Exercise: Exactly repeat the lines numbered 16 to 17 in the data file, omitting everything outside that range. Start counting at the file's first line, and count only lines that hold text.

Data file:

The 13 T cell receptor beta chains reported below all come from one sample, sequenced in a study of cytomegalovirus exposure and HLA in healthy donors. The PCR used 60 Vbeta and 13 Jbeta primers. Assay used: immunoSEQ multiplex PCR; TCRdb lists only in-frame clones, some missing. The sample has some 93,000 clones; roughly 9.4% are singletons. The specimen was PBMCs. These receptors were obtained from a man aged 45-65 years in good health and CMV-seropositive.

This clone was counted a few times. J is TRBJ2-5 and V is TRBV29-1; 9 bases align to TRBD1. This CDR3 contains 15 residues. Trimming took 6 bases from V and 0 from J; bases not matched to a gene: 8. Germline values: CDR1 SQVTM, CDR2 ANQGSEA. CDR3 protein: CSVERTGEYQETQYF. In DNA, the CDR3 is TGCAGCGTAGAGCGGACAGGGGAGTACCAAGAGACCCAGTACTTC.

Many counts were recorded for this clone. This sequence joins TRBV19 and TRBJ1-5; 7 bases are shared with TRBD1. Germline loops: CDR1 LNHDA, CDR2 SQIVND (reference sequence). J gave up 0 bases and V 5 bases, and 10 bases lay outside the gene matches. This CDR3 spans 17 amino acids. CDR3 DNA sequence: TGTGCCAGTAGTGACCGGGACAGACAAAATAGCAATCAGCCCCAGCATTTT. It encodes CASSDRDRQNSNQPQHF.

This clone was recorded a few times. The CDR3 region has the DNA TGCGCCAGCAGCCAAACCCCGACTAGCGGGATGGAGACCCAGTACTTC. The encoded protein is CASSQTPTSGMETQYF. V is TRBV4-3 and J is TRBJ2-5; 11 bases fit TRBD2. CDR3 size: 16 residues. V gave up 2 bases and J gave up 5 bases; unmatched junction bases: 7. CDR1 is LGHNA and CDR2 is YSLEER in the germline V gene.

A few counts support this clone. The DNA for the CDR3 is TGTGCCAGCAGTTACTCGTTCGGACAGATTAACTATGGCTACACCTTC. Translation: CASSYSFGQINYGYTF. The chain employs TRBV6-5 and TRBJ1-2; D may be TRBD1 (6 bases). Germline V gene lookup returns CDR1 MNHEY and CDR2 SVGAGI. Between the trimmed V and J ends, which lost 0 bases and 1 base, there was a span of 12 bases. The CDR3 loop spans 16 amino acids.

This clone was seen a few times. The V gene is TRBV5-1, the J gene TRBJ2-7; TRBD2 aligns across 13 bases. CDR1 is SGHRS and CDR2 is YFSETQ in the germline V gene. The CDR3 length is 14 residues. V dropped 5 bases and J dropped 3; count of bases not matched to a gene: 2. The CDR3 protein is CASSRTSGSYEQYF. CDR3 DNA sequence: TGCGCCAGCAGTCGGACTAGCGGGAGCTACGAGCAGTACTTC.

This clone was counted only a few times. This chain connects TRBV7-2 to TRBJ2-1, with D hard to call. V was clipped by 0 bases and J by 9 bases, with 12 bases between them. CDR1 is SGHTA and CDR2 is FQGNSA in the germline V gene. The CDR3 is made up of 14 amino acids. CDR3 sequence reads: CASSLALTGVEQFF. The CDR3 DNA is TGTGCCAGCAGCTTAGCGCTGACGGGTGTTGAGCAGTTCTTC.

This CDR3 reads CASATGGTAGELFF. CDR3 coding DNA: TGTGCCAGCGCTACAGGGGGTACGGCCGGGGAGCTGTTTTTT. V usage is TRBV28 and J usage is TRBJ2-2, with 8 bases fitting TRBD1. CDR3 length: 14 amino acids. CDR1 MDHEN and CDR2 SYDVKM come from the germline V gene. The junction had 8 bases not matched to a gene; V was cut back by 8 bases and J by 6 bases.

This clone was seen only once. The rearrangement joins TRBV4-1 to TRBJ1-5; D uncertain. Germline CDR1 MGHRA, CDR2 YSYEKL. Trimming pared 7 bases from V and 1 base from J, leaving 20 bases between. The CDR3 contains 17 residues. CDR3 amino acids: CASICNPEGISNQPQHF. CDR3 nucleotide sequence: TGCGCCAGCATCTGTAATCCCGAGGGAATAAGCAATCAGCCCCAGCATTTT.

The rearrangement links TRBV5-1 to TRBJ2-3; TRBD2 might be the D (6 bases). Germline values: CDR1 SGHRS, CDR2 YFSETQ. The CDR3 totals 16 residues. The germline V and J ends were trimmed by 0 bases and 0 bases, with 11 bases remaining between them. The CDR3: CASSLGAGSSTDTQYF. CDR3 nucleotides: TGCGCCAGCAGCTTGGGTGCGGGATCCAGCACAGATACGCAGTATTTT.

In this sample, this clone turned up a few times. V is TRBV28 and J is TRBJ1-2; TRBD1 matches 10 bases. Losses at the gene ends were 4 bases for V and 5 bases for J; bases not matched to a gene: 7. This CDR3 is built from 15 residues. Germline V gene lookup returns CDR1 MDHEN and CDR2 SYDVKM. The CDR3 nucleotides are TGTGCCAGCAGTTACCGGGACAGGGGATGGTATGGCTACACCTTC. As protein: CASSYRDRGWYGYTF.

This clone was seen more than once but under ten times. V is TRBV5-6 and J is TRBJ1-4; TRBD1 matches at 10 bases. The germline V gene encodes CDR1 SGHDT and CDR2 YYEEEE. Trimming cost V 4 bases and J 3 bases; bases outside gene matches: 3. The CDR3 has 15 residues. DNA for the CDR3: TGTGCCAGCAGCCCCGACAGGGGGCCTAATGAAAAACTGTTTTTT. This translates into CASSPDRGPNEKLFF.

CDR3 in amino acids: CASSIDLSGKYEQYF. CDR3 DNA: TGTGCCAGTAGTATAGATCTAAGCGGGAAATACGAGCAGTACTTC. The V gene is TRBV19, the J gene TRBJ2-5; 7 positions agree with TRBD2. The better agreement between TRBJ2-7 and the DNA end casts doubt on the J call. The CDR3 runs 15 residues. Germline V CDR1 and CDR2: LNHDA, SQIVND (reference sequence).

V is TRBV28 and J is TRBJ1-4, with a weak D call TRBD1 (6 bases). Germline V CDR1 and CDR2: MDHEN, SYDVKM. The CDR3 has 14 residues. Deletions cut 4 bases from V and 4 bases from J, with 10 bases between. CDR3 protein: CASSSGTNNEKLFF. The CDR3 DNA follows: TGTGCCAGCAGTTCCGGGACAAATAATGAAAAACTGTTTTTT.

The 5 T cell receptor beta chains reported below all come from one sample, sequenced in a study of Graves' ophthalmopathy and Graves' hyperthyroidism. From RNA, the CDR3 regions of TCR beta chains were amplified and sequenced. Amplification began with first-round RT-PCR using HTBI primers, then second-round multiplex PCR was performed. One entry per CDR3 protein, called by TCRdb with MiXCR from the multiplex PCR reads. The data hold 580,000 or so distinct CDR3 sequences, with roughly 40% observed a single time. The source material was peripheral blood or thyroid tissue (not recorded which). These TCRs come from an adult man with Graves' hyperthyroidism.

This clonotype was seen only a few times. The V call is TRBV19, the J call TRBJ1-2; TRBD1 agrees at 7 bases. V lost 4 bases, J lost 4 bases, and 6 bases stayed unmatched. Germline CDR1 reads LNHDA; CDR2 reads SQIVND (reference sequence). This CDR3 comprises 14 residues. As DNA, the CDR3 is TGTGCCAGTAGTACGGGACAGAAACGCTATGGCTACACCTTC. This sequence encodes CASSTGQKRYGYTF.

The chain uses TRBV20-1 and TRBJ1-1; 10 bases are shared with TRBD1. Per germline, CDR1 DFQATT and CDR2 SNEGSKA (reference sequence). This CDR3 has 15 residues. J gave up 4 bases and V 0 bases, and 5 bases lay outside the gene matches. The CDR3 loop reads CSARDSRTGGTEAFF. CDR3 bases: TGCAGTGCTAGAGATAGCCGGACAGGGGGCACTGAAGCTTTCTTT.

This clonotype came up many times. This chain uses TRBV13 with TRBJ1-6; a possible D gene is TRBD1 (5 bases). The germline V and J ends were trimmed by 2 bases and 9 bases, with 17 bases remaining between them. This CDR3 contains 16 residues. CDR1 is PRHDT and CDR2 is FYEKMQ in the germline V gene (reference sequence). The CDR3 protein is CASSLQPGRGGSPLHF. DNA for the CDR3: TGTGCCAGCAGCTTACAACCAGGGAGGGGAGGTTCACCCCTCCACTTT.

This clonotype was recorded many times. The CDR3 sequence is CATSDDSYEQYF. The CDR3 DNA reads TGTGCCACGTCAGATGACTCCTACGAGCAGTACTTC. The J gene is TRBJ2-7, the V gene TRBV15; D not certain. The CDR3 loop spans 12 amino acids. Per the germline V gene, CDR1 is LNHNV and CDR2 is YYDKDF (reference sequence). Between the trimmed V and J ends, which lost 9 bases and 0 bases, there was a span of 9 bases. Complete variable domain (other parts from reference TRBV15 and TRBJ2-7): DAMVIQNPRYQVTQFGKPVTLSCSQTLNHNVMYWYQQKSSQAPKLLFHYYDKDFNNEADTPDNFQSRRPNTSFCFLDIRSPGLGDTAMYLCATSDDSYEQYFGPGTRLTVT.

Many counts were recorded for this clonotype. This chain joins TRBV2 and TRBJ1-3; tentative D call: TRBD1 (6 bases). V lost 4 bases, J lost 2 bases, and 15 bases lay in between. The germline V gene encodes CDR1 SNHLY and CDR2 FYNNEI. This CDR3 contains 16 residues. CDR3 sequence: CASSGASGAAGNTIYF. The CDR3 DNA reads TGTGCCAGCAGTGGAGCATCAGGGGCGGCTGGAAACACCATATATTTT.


This clonotype was seen only a few times. The V call is TRBV19, the J call TRBJ1-2; TRBD1 agrees at 7 bases. V lost 4 bases, J lost 4 bases, and 6 bases stayed unmatched. Germline CDR1 reads LNHDA; CDR2 reads SQIVND (reference sequence). This CDR3 comprises 14 residues. As DNA, the CDR3 is TGTGCCAGTAGTACGGGACAGAAACGCTATGGCTACACCTTC. This sequence encodes CASSTGQKRYGYTF.

The chain uses TRBV20-1 and TRBJ1-1; 10 bases are shared with TRBD1. Per germline, CDR1 DFQATT and CDR2 SNEGSKA (reference sequence). This CDR3 has 15 residues. J gave up 4 bases and V 0 bases, and 5 bases lay outside the gene matches. The CDR3 loop reads CSARDSRTGGTEAFF. CDR3 bases: TGCAGTGCTAGAGATAGCCGGACAGGGGGCACTGAAGCTTTCTTT.